Inside Hazard Cave at Pickett State Park, you’ll find something that you can almost never find anywhere else: glow worms.
Located just a little more than a tenth of a mile along a footpath off S.R. 154 along the southern edge of Pickett State Forest, Hazard Cave isn’t actually a cave at all; it’s a sandstone rock shelter. Nor is it hazardous; it was named for former Pickett State Park manager James Hazzard. But it does contain a little magic.
In the early 1970s, Richard Hilten — an eccentric state park naturalist — discovered something glowing inside Hazard Cave: little blue lights, the color of blue jeans.
The glowing lights were actually insects — glow worms, to be exact. And they’re found almost nowhere else in the world.
The glow worms at Hazard Cave are the larvae of the Ofelia fultoni, a species of fungus gnat that is found only in the Appalachian Mountains and Cumberland Plateau — mainly in Tennessee, western North Carolina and northern Alabama, along with parts of Virginia. This isn’t your typical fruit fly. This gnat grows to the size of a mosquito and is known for its manic behavior.
You can actually find the gnats along the trail near Hazard Cave, but they don’t live long. Their primary purpose is to find a mate, then die; their typical lifespan is two days. But the larvae are long-lived, spending as much as a year in that form before maturing. And if you want to find them, Hazard Cave is the place to look.
In the dark confines of the cave, or rock shelter, the blue, glowing worms are nearing the end of their “glowing season.” They can be seen throughout the year, but are at their best in the summer months, particularly in June.
There is still much about the glow worms that is unknown. It was only recently discovered, for example, that they are actually cannibalistic — willing to feed on their own. But what is known is that they use their luminescence to attract prey; flying insects that are guided by the stars mistake the glowing blue lights for stars and fly straight to their death.
That’s because the glow worms build silk webs that cover their den in the dark places they inhabit. The worms not only use the webs to catch their prey, but also as a defense mechanism and as a means of retreating into their den. They’re surprisingly quick when they need be, gliding on the silky webs. And because their bodies are covered by a film of liquid, they have been described as a sort of aquatic insect that carries its own pond.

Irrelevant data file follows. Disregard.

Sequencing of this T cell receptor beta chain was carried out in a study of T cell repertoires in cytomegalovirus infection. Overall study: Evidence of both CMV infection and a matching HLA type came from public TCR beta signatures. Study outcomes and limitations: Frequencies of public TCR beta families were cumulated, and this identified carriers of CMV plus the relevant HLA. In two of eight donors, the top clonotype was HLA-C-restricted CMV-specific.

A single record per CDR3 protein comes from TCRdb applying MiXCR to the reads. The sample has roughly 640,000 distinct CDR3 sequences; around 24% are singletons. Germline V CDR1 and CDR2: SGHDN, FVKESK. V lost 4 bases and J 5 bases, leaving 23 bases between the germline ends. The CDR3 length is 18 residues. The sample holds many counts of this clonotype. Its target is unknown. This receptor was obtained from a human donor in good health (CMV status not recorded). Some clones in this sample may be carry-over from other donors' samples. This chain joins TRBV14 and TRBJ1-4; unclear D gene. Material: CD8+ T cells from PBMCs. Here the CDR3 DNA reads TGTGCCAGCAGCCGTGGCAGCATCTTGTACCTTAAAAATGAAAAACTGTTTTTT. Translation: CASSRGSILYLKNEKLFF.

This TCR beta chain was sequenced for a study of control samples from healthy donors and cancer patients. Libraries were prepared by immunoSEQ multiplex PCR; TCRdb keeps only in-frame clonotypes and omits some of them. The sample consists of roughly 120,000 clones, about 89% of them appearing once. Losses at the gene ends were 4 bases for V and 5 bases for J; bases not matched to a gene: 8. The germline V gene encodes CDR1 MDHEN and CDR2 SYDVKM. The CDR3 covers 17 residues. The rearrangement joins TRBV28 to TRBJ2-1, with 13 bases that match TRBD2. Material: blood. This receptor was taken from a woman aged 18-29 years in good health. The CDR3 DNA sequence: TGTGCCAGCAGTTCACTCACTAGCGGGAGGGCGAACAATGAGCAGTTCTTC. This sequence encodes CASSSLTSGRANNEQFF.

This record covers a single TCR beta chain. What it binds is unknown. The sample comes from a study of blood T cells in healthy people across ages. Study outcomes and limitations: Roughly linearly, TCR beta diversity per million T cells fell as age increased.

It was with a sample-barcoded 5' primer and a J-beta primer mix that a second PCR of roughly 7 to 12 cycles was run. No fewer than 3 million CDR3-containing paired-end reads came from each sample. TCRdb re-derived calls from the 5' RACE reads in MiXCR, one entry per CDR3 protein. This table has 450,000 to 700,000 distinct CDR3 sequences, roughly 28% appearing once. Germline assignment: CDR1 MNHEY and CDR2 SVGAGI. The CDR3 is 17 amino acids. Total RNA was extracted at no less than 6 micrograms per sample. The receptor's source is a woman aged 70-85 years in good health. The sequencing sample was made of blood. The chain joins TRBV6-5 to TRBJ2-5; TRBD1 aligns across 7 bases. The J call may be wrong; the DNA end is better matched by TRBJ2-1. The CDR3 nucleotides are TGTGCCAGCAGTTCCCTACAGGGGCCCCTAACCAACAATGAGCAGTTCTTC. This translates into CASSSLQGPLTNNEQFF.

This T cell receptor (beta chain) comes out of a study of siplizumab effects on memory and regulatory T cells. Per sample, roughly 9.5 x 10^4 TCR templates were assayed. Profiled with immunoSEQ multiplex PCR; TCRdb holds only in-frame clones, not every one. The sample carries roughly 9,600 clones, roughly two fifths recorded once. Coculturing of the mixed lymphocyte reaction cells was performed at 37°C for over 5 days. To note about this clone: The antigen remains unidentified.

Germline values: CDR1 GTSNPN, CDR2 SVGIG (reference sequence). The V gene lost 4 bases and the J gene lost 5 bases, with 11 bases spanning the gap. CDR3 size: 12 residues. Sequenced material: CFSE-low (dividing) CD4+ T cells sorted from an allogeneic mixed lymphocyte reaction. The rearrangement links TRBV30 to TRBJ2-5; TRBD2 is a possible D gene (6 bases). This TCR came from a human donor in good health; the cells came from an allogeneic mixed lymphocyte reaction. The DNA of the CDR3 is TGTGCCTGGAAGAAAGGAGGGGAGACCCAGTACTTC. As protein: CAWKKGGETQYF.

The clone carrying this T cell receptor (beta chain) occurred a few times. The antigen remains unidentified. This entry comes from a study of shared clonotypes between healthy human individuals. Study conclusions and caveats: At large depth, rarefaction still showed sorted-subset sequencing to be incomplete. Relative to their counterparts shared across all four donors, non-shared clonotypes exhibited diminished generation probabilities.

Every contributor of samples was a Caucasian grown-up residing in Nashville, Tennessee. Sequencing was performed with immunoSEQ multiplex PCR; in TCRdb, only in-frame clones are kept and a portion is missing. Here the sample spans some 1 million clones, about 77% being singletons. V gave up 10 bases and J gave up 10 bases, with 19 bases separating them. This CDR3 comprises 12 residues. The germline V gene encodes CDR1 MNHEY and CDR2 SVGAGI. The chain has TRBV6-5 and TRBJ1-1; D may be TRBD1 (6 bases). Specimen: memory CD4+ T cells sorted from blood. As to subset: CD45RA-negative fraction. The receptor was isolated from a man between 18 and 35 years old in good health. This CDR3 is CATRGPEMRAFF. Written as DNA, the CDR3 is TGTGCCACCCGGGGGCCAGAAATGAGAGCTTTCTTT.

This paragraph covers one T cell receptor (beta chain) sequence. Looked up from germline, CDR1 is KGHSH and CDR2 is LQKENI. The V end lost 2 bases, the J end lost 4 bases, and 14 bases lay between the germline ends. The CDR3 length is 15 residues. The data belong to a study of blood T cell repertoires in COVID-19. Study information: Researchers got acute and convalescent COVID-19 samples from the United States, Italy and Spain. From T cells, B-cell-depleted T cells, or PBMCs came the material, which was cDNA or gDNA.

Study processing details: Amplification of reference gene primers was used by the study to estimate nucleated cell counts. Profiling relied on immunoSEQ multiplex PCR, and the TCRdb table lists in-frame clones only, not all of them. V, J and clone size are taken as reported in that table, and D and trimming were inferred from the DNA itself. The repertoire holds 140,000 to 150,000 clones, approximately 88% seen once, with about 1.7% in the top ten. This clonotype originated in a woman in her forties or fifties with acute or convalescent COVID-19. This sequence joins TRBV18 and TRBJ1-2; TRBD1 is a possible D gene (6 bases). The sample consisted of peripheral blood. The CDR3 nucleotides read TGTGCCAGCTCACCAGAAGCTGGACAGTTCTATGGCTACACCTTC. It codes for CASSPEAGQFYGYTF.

The glow worms found here were first discovered by BB Fulton, who studied them behind his summer home in North Carolina. Later, University of Florida graduate student John Sivinski was looking for firefly larvae when he stumbled across a stream bank that was literally speckled with blue lights. He said, “That color attracted me, it was like a starry night against the road bank.” He began his own study of the worms and carried on the work of Fulton.
It was Sivinski who actually proved that glow worms attract prey — like midges and tiny flies — with their luminescence. So, in a sense, the glow worms inside Hazard Cave are literally mimicking the starry night sky.
While the glow worms are rarely found in North America, similar insects are rarely found anywhere in the world. The only other species like the glow worms that inhabit Hazard Cave are found at Waitomo Cave in New Zealand.
Hazard Cave is also notable because the rock overhang that borders it is a habitat for Cumberland Sandwort. Sometimes called the Cumberland stitchwort, the flowering sandwort is endemic to the northern Cumberland Plateau, near the Big South Fork River. It grows in the cool, shaded sandstone rock shelters like this one, and is federally-listed as an endangered species. It is known to grow in only 28 places along the northern Cumberland Plateau.
To get to Hazard Cave, take S.R. 297 east to its terminus at S.R. 154 in Fentress County. Turn north on S.R. 154 and continue into Pickett State Park. The trailhead for Hazard Cave is located on the left side of the highway just beyond the park entrance, about three miles north of S.R. 297. The cave is located less than one-fourth of a mile from the highway. (See related story, page B4.)
Footnote: Much of the information for this article was provided by Dustin Burke, a former ranger at PIckett State Park.
This article is the July 2017 installment of Our Back Yard, presented by First National Bank on the first week of each month as part of the Independent Herald’s Back Page Features series.